For the aged, daytime doze not such a good idea

February 22nd, 2008 - 12:33 pm ICT by admin  

New York, Feb 22 (IANS) Researchers have zeroed in what they call a “novel risk factor” for strokes, especially among the elderly: dozing during the day. A study by researchers at Columbia University’s College of Physicians and Surgeons has found that stroke risk was two- to four-fold greater in those with moderate dozing habits.

According to the study’s lead author Bernadette Boden-Albala, this suggests that daytime dozing “may be an important and novel stroke risk factor”.

Findings of the study were reported Thursday at the American Stroke Association’s International Stroke Conference 2008.

For the purposes of the study, dozing refers to a person unintentionally falling asleep.

Among the study’s 2,153 participants, the risk of stroke was seen to be 2.6 times greater for those classified as doing “some dozing” compared to those with “no dozing”.

Those classified in the “significant dozing” group had a 4.5 times higher risk.

“Those are significant numbers,” said Boden-Albala. “We were surprised that the impact was that high for such a short period of time.”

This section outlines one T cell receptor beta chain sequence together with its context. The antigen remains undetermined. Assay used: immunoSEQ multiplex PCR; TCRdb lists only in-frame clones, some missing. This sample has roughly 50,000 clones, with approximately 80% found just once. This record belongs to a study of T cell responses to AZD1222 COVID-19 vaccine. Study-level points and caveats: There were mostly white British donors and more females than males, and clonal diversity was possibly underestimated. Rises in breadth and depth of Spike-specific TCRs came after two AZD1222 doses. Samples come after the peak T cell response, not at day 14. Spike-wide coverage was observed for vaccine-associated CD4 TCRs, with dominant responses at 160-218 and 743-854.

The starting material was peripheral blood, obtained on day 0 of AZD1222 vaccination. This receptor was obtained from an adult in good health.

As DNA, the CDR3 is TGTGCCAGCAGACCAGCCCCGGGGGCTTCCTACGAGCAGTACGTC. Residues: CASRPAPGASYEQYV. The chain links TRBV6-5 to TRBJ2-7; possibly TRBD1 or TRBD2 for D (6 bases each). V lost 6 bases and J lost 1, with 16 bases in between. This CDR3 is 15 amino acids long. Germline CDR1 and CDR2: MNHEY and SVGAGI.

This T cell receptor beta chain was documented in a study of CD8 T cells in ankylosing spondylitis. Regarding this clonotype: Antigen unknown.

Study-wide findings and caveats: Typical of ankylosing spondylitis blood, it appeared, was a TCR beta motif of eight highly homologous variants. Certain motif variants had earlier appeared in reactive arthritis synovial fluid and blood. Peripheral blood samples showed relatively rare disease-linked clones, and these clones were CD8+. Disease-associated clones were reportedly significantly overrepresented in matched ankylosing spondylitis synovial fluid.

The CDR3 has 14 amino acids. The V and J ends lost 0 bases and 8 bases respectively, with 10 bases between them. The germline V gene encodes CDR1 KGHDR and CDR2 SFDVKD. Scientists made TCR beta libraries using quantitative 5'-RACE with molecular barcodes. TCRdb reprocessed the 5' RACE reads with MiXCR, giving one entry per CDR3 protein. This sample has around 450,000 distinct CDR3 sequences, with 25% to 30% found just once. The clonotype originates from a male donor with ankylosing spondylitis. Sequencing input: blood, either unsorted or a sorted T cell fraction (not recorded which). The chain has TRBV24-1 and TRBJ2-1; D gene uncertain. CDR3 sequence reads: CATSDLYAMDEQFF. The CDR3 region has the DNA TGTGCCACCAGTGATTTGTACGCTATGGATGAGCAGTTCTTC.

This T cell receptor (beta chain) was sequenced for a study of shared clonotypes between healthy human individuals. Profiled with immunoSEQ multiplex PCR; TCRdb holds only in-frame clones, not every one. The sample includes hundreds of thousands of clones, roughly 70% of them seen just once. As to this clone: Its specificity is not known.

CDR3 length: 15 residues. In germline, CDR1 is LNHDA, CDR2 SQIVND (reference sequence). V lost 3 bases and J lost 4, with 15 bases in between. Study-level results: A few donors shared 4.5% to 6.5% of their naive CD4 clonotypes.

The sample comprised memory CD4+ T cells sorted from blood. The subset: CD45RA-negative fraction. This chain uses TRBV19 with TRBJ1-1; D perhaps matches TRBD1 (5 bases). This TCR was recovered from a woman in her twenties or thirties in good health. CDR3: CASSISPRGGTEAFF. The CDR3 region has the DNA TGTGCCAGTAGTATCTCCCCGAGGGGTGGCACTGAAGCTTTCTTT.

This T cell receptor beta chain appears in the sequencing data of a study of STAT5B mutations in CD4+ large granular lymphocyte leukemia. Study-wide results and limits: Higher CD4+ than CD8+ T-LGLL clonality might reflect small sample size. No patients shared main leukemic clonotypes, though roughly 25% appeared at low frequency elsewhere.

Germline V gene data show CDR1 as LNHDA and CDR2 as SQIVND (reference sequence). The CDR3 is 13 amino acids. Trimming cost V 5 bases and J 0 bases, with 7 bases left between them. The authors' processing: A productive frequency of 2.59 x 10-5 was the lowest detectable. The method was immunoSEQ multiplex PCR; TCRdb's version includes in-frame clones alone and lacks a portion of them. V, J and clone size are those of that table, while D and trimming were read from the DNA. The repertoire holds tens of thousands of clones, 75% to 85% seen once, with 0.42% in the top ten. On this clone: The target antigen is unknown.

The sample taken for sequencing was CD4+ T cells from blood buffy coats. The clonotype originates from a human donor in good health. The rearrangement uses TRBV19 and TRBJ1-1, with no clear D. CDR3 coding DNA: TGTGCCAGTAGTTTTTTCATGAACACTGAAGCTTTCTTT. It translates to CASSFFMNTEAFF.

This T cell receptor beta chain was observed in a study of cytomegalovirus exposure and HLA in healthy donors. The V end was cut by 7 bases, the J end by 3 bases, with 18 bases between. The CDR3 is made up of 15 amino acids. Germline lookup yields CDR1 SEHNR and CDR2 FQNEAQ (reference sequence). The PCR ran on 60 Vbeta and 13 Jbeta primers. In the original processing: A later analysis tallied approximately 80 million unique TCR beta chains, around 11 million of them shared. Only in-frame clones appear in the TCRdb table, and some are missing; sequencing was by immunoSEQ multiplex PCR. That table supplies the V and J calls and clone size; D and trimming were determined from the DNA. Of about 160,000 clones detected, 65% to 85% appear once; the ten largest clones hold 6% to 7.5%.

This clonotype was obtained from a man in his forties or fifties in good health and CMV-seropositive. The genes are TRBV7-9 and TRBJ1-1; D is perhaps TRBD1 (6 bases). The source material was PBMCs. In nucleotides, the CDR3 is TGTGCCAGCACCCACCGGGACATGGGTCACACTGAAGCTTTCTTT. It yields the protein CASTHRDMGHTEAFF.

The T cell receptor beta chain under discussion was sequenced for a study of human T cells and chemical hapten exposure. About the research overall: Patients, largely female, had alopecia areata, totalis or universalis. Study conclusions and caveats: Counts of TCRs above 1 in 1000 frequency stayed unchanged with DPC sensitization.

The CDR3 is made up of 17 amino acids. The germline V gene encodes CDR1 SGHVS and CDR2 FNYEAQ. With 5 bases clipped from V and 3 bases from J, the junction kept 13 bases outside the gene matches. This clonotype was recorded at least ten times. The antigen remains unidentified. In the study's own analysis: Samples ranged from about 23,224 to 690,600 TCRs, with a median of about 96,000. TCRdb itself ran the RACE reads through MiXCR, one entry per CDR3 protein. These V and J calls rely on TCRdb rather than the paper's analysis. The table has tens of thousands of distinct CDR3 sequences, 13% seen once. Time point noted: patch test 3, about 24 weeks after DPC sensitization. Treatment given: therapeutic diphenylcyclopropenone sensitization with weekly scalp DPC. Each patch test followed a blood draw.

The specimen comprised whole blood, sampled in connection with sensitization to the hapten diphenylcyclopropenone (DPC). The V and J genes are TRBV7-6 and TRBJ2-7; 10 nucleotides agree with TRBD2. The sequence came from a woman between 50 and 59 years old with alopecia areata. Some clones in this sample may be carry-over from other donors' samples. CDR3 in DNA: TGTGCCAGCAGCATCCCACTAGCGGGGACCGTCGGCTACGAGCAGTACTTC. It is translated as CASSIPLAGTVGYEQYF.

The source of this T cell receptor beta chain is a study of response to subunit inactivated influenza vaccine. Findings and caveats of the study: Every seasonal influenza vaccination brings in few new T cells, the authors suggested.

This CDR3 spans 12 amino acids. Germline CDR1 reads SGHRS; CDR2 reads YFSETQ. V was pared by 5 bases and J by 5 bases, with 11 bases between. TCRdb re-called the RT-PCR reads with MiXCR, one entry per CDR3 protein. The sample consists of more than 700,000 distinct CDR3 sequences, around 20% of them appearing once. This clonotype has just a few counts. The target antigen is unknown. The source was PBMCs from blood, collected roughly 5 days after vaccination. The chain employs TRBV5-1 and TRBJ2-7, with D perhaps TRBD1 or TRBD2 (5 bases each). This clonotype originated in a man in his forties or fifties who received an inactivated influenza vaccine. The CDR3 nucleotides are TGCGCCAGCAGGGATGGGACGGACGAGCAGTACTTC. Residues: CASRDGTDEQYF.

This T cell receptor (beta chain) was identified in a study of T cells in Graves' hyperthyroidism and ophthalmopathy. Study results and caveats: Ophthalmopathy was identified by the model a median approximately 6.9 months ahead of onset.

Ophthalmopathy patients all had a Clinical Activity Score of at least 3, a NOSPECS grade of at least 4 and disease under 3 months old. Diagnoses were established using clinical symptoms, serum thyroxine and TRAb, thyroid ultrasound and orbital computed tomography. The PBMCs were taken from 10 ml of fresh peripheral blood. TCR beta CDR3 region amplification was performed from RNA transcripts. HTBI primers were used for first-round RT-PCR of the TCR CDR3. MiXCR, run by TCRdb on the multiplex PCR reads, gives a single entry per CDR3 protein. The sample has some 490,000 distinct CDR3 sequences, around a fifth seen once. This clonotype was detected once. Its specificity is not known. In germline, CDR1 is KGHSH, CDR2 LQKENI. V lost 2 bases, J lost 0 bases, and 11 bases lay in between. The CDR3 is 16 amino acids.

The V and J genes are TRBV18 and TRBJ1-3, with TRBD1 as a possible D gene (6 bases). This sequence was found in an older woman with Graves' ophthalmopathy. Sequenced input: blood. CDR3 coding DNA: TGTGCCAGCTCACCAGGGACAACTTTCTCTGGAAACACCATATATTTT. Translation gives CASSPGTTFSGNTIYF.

In the past, sleep scientists have found evidence that people who experience apnea - brief periods when breathing stops during sleep - have an increased stroke risk.

Research indicates that daytime sleepiness can result from sleeping poorly because of night-time apnea.

After controlling for several stroke risk factors - age, race-ethnicity, sex, education, blood pressure, diabetes, obesity and physical activity - they found unexpectedly high stroke risks for the “some dozing” and “significant dozing” groups compared to “no dozing”.

The risk of a heart attack or vascular death was higher - 1.6 percent for moderate dozers and 2.6 percent for significant dozers.

“Given what’s known now, it’s worth assessing patients for sleep problems,” Boden-Albala said. “If patients are moderately or significantly dozing, physicians need to think about sending them for further evaluation.”

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